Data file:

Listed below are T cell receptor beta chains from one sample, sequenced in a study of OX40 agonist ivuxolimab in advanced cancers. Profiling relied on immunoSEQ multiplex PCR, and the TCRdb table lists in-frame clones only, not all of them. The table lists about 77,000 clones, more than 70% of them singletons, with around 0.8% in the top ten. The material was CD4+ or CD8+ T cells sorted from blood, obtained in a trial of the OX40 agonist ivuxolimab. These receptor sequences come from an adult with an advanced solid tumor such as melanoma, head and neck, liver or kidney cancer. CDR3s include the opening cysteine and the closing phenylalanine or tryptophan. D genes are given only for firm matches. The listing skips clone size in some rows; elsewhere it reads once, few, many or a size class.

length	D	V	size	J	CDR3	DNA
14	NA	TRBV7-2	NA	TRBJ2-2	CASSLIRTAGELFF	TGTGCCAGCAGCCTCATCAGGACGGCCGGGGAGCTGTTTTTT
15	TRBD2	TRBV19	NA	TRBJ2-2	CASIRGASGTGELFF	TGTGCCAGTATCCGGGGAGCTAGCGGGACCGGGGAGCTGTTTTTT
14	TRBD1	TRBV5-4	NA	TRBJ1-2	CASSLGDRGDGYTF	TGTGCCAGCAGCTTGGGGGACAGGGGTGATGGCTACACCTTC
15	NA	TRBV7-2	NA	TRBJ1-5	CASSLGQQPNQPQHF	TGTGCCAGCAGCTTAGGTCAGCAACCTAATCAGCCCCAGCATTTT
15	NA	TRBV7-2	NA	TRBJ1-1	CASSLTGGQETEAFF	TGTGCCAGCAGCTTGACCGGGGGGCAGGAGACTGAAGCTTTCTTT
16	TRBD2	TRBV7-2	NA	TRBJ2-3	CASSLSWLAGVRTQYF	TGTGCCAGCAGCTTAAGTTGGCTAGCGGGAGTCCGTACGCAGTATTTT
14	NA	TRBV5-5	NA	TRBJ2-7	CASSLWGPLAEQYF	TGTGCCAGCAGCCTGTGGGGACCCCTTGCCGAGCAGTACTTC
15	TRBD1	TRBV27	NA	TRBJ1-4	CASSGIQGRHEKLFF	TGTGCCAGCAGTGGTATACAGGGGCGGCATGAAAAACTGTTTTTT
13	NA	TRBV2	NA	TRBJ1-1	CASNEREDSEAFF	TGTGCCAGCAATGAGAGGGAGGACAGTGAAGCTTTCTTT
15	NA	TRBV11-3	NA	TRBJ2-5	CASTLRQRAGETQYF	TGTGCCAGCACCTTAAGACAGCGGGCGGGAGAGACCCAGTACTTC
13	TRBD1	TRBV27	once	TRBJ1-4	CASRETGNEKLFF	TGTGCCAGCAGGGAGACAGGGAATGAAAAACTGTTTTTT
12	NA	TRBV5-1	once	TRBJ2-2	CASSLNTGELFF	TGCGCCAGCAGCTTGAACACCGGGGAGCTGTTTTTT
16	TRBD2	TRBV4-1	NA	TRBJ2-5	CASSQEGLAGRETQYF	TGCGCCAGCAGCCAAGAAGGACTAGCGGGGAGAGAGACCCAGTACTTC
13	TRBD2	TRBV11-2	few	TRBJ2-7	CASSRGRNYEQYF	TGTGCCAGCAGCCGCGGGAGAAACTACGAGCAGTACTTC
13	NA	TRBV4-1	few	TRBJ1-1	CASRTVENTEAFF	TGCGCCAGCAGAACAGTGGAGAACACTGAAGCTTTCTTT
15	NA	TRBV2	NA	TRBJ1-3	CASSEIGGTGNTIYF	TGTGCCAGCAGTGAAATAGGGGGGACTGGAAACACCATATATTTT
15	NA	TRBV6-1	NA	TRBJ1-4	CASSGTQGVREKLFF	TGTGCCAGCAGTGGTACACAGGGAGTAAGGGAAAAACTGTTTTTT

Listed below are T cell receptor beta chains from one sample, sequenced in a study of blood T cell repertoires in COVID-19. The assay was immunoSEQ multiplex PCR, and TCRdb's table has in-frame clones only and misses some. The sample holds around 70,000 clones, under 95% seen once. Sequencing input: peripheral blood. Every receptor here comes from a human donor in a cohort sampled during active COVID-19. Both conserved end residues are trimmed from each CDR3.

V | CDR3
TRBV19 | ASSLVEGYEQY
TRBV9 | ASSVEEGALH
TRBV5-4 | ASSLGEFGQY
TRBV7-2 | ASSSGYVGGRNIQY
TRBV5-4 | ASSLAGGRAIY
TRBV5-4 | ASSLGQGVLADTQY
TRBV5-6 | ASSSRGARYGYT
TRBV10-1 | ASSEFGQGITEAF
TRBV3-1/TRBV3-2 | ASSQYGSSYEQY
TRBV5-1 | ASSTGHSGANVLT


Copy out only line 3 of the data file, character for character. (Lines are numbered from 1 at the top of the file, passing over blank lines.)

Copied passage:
14	NA	TRBV7-2	NA	TRBJ2-2	CASSLIRTAGELFF	TGTGCCAGCAGCCTCATCAGGACGGCCGGGGAGCTGTTTTTT